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Copyright © 2016 by the Centre for International Governance Innovation The opinions expressed in this publication are those of the authors and do not necessarily reflect the views of the Centre for International Governance Innovation or its Board of Directors.

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TABLE OF CONTENTS About the ILRP. . . . . . . . . . . . . . . . . . . . . . . . . . . . . . . . . . . . . . . . . . . . . . . . . . . . . . . . . . . . . . . . . . . . . . . . . . . . . iv About the Authors. . . . . . . . . . . . . . . . . . . . . . . . . . . . . . . . . . . . . . . . . . . . . . . . . . . . . . . . . . . . . . . . . . . . . . . . . . . iv Executive Summary . . . . . . . . . . . . . . . . . . . . . . . . . . . . . . . . . . . . . . . . . . . . . . . . . . . . . . . . . . . . . . . . . . . . . . . . . 1 Introduction . . . . . . . . . . . . . . . . . . . . . . . . . . . . . . . . . . . . . . . . . . . . . . . . . . . . . . . . . . . . . . . . . . . . . . . . . . . . . . . 1 Observations from the CIGI Round Table. . . . . . . . . . . . . . . . . . . . . . . . . . . . . . . . . . . . . . . . . . . . . . . . . . . . . . . . . 1 Stage-setting Panel: Decentralized Ledger Technologies in Canada – The State of Play. . . . . . . . . . . . . . . . . .1 Panel 2: Distributed Ledger Innovations Within Traditional Financial Markets. . . . . . . . . . . . . . . . . . . . . . . . . 2 Panel 3: Distributed Ledger Innovations Aimed at Displacing Traditional Financial Markets. . . . . . . . . . . . . . 2 Panel 4: Do Blockchain/Distributed Ledger Technologies Need a Transnational Governing Body? . . . . . . . . . 3 Concluding Observations. . . . . . . . . . . . . . . . . . . . . . . . . . . . . . . . . . . . . . . . . . . . . . . . . . . . . . . . . . . . . . . . . . . . . 3 CIGI Round Table Agenda. . . . . . . . . . . . . . . . . . . . . . . . . . . . . . . . . . . . . . . . . . . . . . . . . . . . . . . . . . . . . . . . . . . . . 4 About CIGI . . . . . . . . . . . . . . . . . . . . . . . . . . . . . . . . . . . . . . . . . . . . . . . . . . . . . . . . . . . . . . . . . . . . . . . . . . . . . . . . 5 CIGI Masthead. . . . . . . . . . . . . . . . . . . . . . . . . . . . . . . . . . . . . . . . . . . . . . . . . . . . . . . . . . . . . . . . . . . . . . . . . . . . . 5


ABOUT THE ILRP The International Law Research Program (ILRP) at CIGI is an integrated multidisciplinary research program that provides leading academics, government and private sector legal experts, as well as students from Canada and abroad, with the opportunity to contribute to advancements in international law. The ILRP strives to be the world’s leading international law research program, with recognized impact on how international law is brought to bear on significant global issues. The program’s mission is to connect knowledge, policy and practice to build the international law framework — the globalized rule of law — to support international governance of the future. Its founding belief is that better international governance, including a strengthened international law framework, can improve the lives of people everywhere, increase prosperity, ensure global sustainability, address inequality, safeguard human rights and promote a more secure world. The ILRP will focus on the areas of international law that are most important to global innovation, prosperity and sustainability: international economic law, international intellectual property law and international environmental law. In its research, the ILRP is attentive to the emerging interactions between international and transnational law, indigenous law and constitutional law.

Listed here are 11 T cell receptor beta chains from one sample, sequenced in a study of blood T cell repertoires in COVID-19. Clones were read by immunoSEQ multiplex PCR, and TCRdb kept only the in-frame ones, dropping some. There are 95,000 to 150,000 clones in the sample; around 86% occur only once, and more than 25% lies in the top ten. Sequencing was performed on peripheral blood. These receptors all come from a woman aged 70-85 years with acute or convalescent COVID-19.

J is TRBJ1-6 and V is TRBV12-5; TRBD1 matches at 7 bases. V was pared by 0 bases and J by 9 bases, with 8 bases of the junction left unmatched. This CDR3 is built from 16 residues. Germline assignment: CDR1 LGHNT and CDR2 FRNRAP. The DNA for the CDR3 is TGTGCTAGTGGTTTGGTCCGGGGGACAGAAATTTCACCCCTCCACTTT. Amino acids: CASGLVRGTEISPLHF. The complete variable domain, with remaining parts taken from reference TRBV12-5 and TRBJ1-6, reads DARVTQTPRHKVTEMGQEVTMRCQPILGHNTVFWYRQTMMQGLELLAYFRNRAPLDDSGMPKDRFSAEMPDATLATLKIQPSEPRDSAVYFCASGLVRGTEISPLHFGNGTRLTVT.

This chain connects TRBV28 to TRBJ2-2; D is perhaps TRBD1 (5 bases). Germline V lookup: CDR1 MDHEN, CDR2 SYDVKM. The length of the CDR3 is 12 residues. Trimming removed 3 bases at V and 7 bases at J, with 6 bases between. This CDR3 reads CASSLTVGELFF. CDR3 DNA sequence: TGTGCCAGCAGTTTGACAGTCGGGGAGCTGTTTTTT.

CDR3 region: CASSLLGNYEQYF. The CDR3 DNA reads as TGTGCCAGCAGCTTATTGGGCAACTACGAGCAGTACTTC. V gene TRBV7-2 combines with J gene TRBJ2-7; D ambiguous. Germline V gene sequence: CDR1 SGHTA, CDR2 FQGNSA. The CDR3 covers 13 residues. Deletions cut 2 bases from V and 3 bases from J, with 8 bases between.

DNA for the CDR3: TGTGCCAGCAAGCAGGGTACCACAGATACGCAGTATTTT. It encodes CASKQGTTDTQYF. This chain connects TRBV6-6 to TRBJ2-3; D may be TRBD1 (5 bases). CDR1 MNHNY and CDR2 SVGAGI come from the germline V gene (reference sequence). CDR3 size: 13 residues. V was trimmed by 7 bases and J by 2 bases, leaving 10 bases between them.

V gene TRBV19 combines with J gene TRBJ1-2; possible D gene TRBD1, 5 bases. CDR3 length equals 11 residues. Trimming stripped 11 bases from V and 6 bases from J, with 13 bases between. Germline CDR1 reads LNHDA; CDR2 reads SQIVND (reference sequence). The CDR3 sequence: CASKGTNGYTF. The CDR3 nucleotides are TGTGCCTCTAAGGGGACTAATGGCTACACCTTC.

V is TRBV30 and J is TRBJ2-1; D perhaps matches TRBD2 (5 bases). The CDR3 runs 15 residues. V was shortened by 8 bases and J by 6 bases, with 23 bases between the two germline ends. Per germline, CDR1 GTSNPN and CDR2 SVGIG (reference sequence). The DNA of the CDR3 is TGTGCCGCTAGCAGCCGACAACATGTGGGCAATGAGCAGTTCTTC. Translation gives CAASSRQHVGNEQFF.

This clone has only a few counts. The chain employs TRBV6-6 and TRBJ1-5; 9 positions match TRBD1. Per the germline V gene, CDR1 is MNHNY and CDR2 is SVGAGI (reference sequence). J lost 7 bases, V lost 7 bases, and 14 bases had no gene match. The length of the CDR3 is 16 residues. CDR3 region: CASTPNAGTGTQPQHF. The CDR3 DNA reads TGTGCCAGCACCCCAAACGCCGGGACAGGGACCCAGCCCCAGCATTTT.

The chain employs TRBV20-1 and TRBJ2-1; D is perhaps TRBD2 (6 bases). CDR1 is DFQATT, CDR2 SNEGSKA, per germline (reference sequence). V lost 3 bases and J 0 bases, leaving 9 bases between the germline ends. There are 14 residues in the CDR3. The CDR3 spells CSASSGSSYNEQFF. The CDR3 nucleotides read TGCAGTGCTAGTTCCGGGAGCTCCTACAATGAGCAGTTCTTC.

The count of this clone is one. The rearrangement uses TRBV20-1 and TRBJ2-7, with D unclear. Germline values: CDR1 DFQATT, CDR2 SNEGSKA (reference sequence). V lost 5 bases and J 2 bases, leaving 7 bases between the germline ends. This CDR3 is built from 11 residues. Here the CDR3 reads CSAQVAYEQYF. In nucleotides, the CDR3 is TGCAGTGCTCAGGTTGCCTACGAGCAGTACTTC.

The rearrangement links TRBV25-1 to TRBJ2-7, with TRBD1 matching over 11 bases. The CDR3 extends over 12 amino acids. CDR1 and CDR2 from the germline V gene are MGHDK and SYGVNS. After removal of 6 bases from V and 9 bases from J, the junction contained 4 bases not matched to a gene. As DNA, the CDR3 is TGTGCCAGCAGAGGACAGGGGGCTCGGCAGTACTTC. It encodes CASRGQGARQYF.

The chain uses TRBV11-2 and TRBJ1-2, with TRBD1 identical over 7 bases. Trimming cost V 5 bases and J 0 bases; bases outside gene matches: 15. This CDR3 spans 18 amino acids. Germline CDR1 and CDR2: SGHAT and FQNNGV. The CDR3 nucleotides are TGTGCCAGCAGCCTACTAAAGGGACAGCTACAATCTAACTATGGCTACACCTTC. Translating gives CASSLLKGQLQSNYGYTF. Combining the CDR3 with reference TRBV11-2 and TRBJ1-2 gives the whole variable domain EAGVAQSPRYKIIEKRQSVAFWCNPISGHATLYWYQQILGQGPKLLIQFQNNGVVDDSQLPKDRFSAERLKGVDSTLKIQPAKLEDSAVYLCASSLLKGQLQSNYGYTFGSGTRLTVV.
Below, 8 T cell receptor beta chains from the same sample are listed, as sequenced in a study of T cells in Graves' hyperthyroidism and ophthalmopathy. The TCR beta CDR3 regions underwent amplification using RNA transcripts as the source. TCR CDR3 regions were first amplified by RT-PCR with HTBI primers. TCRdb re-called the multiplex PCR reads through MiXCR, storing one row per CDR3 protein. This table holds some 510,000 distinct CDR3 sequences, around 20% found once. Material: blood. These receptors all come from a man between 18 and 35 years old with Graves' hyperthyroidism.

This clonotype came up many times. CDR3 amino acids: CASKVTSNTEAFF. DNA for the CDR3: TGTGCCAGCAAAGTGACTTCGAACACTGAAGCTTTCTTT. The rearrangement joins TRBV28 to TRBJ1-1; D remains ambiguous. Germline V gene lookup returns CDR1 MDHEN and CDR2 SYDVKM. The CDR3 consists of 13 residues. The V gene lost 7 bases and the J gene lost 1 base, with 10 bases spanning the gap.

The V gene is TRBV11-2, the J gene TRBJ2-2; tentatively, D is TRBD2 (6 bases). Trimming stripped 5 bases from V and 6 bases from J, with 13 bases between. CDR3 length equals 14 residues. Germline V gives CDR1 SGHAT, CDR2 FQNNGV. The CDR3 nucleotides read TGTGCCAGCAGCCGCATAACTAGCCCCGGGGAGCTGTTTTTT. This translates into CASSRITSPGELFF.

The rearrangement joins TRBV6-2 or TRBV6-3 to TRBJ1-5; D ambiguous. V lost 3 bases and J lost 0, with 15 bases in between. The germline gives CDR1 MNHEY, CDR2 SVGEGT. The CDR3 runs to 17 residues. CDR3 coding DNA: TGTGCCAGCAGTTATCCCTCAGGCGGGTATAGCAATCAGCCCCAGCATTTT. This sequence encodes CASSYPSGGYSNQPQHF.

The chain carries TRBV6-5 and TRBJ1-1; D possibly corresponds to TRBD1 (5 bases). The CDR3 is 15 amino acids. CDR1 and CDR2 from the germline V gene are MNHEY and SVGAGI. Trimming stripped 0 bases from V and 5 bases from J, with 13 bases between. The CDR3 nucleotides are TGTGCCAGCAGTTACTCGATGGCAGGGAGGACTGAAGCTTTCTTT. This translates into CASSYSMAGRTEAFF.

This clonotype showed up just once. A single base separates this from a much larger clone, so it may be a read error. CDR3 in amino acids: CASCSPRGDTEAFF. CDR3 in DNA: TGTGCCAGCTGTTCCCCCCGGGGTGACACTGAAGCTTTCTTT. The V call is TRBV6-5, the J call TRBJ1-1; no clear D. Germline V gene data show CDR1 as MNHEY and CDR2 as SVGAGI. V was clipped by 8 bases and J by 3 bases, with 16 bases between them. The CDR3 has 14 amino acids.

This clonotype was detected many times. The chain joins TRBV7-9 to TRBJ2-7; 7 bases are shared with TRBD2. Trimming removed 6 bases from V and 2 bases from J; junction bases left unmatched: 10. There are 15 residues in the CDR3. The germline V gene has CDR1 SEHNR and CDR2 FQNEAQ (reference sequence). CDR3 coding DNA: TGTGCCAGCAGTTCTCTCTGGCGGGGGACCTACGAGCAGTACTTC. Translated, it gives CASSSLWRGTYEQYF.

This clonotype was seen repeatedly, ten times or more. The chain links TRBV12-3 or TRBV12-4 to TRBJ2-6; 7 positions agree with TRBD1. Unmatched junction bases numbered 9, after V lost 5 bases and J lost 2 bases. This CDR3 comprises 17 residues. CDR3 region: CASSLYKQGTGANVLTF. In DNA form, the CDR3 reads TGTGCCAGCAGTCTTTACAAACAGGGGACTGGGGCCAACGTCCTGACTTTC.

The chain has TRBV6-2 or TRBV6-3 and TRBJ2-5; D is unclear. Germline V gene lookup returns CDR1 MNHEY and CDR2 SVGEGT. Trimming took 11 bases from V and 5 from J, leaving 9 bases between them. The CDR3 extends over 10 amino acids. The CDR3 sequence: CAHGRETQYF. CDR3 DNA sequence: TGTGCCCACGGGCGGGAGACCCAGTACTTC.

ABOUT THE AUTHORS Oonagh Fitzgerald is director of CIGI’s International Law Research Program. She oversees the research direction of the program and related activities. She has extensive experience as a senior executive of various departments of the federal government, including national security coordinator for the Department of Justice Canada, and legal adviser to the Department of National Defence and Canadian Forces. Oonagh has taught at the University of Ottawa, as well as Carleton University, l’Institut international du droit de l’homme in Strasbourg, and the International Institute of Humanitarian Law in San Remo. She has a B.A. (honours) of fine arts from York University, an LL.B. from Osgoode Hall Law School, and was called to the Bar of Ontario in 1983. She holds an LL.M. from the University of Ottawa, an S.J.D. from the University of Toronto, and an M.B.A. from Queen’s University. Sam Anissimov is junior counsel at CIGI, providing assistance to CIGI’s chief of staff and general counsel on a range of legal matters. He also provides support for the ILRP’s research programs through the provision of independent research, research assistance, event planning and execution. Sam was an articling student with CIGI, as well as a summer law student in the inaugural Intellectual Property Law Clinic, a collaborative partnership between CIGI, Communitech and three leading Canadian intellectual property law firms. Sam has also worked as a technology licensing and commercialization intern at WORLDiscoveries at the University of Western Ontario. Sam received his law degree from the University of Western Ontario and was called to the bar of Ontario in September 2016. He previously graduated from the University of Toronto with an Honours Bachelor of Science.

Regulating Blockchain and Distributed Ledger Technologies: Challenges and Opportunities for Canadian Innovation

EXECUTIVE SUMMARY The emergence of distributed ledger technologies as the next significant advancement in computing has prompted institutions in the public and private sectors to consider how their services and technological infrastructure are going to be impacted in the near future. While the Canadian financial sector is moving to exploit the technology’s potential to add efficiency to transaction-clearing processes, Canadian regulators and government agencies are grappling with questions concerning the legal treatment of cryptocurrencies and other implementations of distributed ledgers. Driving many of these developments are Canadian entrepreneurs at the forefront of the technology, who are concerned about preserving an ecosystem conducive to continued innovation yet enthusiastic about displacing the players by whom that ecosystem has so far been defined. The purpose of this round table event was, therefore, to engage key experts and stakeholders in a discussion about interactions between players in the distributed ledger technology space and to identify opportunities for Canada and its regulators to ensure the country’s continued leadership in this realm. The event was comprised of five panel sessions, with the first aimed at providing a comprehensive overview of both technical and legal developments in the area. The second and third sessions homed in on distributed ledger innovations within and outside of traditional markets. Finally, the event concluded with two sessions devoted primarily to the path ahead for regulators of domains affected by distributed ledger technologies.